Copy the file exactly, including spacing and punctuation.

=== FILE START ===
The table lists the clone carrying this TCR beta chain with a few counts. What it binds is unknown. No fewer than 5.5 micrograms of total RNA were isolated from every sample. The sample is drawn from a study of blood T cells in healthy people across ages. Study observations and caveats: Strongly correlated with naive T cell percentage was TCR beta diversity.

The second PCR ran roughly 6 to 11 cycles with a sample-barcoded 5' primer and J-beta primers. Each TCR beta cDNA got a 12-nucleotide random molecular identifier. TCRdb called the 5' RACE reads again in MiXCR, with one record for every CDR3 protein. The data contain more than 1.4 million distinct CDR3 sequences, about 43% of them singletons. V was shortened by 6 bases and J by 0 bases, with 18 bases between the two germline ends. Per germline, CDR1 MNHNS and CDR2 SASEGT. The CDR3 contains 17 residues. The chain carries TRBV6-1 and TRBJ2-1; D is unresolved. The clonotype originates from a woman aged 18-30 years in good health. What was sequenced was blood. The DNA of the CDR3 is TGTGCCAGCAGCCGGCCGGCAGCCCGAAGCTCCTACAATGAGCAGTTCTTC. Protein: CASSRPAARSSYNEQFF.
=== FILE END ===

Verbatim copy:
The table lists the clone carrying this TCR beta chain with a few counts. What it binds is unknown. No fewer than 5.5 micrograms of total RNA were isolated from every sample. The sample is drawn from a study of blood T cells in healthy people across ages. Study observations and caveats: Strongly correlated with naive T cell percentage was TCR beta diversity.

The second PCR ran roughly 6 to 11 cycles with a sample-barcoded 5' primer and J-beta primers. Each TCR beta cDNA got a 12-nucleotide random molecular identifier. TCRdb called the 5' RACE reads again in MiXCR, with one record for every CDR3 protein. The data contain more than 1.4 million distinct CDR3 sequences, about 43% of them singletons. V was shortened by 6 bases and J by 0 bases, with 18 bases between the two germline ends. Per germline, CDR1 MNHNS and CDR2 SASEGT. The CDR3 contains 17 residues. The chain carries TRBV6-1 and TRBJ2-1; D is unresolved. The clonotype originates from a woman aged 18-30 years in good health. What was sequenced was blood. The DNA of the CDR3 is TGTGCCAGCAGCCGGCCGGCAGCCCGAAGCTCCTACAATGAGCAGTTCTTC. Protein: CASSRPAARSSYNEQFF.